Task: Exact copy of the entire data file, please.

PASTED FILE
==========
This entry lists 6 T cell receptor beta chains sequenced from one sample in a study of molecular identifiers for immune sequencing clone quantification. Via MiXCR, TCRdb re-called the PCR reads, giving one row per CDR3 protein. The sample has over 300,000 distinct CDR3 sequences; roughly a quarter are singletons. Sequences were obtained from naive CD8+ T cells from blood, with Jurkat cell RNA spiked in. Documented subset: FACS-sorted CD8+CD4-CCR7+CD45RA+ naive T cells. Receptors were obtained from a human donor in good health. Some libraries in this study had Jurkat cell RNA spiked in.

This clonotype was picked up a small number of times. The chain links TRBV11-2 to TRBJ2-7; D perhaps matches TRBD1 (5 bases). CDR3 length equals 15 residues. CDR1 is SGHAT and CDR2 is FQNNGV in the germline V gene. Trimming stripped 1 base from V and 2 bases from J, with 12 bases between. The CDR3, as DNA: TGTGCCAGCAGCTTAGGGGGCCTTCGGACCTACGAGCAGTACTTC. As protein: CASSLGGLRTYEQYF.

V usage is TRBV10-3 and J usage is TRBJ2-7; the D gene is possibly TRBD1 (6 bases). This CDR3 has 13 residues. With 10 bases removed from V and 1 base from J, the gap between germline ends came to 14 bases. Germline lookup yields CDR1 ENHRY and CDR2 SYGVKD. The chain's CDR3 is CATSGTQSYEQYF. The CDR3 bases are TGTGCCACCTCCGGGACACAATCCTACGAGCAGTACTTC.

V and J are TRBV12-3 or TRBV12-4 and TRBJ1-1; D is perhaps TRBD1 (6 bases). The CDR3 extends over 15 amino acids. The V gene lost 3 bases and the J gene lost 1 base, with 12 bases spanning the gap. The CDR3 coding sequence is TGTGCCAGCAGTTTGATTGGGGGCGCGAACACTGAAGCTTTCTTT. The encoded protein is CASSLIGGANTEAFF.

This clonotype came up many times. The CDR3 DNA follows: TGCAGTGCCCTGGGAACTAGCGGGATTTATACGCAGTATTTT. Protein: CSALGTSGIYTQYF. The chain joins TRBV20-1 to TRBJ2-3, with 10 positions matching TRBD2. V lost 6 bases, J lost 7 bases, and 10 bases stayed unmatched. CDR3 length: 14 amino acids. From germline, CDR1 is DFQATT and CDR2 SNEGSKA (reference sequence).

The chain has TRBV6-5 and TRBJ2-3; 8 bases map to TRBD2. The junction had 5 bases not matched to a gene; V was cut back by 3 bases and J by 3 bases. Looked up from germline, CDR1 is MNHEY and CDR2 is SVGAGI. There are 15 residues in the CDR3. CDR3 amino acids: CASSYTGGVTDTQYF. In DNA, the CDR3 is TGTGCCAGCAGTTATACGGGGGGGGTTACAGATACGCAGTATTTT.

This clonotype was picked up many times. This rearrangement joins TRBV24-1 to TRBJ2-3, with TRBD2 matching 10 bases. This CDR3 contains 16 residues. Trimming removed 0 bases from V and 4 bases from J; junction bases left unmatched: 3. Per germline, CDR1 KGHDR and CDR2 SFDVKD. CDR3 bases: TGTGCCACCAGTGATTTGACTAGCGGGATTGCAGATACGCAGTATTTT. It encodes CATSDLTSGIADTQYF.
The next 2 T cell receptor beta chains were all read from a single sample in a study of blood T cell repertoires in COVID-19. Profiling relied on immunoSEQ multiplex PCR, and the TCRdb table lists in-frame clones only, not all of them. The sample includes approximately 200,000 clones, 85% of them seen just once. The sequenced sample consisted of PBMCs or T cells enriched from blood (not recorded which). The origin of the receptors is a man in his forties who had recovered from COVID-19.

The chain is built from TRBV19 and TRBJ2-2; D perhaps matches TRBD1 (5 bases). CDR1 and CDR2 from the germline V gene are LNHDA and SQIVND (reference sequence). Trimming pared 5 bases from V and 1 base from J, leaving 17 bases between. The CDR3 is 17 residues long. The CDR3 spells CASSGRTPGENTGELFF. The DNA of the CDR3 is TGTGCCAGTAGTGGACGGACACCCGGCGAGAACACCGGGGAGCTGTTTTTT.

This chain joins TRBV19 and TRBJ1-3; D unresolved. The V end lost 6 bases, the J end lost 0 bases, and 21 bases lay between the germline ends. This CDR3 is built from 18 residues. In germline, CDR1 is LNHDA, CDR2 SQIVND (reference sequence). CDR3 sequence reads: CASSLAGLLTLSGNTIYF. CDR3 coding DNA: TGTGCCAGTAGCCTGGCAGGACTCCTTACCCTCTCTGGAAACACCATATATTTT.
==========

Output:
This entry lists 6 T cell receptor beta chains sequenced from one sample in a study of molecular identifiers for immune sequencing clone quantification. Via MiXCR, TCRdb re-called the PCR reads, giving one row per CDR3 protein. The sample has over 300,000 distinct CDR3 sequences; roughly a quarter are singletons. Sequences were obtained from naive CD8+ T cells from blood, with Jurkat cell RNA spiked in. Documented subset: FACS-sorted CD8+CD4-CCR7+CD45RA+ naive T cells. Receptors were obtained from a human donor in good health. Some libraries in this study had Jurkat cell RNA spiked in.

This clonotype was picked up a small number of times. The chain links TRBV11-2 to TRBJ2-7; D perhaps matches TRBD1 (5 bases). CDR3 length equals 15 residues. CDR1 is SGHAT and CDR2 is FQNNGV in the germline V gene. Trimming stripped 1 base from V and 2 bases from J, with 12 bases between. The CDR3, as DNA: TGTGCCAGCAGCTTAGGGGGCCTTCGGACCTACGAGCAGTACTTC. As protein: CASSLGGLRTYEQYF.

V usage is TRBV10-3 and J usage is TRBJ2-7; the D gene is possibly TRBD1 (6 bases). This CDR3 has 13 residues. With 10 bases removed from V and 1 base from J, the gap between germline ends came to 14 bases. Germline lookup yields CDR1 ENHRY and CDR2 SYGVKD. The chain's CDR3 is CATSGTQSYEQYF. The CDR3 bases are TGTGCCACCTCCGGGACACAATCCTACGAGCAGTACTTC.

V and J are TRBV12-3 or TRBV12-4 and TRBJ1-1; D is perhaps TRBD1 (6 bases). The CDR3 extends over 15 amino acids. The V gene lost 3 bases and the J gene lost 1 base, with 12 bases spanning the gap. The CDR3 coding sequence is TGTGCCAGCAGTTTGATTGGGGGCGCGAACACTGAAGCTTTCTTT. The encoded protein is CASSLIGGANTEAFF.

This clonotype came up many times. The CDR3 DNA follows: TGCAGTGCCCTGGGAACTAGCGGGATTTATACGCAGTATTTT. Protein: CSALGTSGIYTQYF. The chain joins TRBV20-1 to TRBJ2-3, with 10 positions matching TRBD2. V lost 6 bases, J lost 7 bases, and 10 bases stayed unmatched. CDR3 length: 14 amino acids. From germline, CDR1 is DFQATT and CDR2 SNEGSKA (reference sequence).

The chain has TRBV6-5 and TRBJ2-3; 8 bases map to TRBD2. The junction had 5 bases not matched to a gene; V was cut back by 3 bases and J by 3 bases. Looked up from germline, CDR1 is MNHEY and CDR2 is SVGAGI. There are 15 residues in the CDR3. CDR3 amino acids: CASSYTGGVTDTQYF. In DNA, the CDR3 is TGTGCCAGCAGTTATACGGGGGGGGTTACAGATACGCAGTATTTT.

This clonotype was picked up many times. This rearrangement joins TRBV24-1 to TRBJ2-3, with TRBD2 matching 10 bases. This CDR3 contains 16 residues. Trimming removed 0 bases from V and 4 bases from J; junction bases left unmatched: 3. Per germline, CDR1 KGHDR and CDR2 SFDVKD. CDR3 bases: TGTGCCACCAGTGATTTGACTAGCGGGATTGCAGATACGCAGTATTTT. It encodes CATSDLTSGIADTQYF.
The next 2 T cell receptor beta chains were all read from a single sample in a study of blood T cell repertoires in COVID-19. Profiling relied on immunoSEQ multiplex PCR, and the TCRdb table lists in-frame clones only, not all of them. The sample includes approximately 200,000 clones, 85% of them seen just once. The sequenced sample consisted of PBMCs or T cells enriched from blood (not recorded which). The origin of the receptors is a man in his forties who had recovered from COVID-19.

The chain is built from TRBV19 and TRBJ2-2; D perhaps matches TRBD1 (5 bases). CDR1 and CDR2 from the germline V gene are LNHDA and SQIVND (reference sequence). Trimming pared 5 bases from V and 1 base from J, leaving 17 bases between. The CDR3 is 17 residues long. The CDR3 spells CASSGRTPGENTGELFF. The DNA of the CDR3 is TGTGCCAGTAGTGGACGGACACCCGGCGAGAACACCGGGGAGCTGTTTTTT.

This chain joins TRBV19 and TRBJ1-3; D unresolved. The V end lost 6 bases, the J end lost 0 bases, and 21 bases lay between the germline ends. This CDR3 is built from 18 residues. In germline, CDR1 is LNHDA, CDR2 SQIVND (reference sequence). CDR3 sequence reads: CASSLAGLLTLSGNTIYF. CDR3 coding DNA: TGTGCCAGTAGCCTGGCAGGACTCCTTACCCTCTCTGGAAACACCATATATTTT.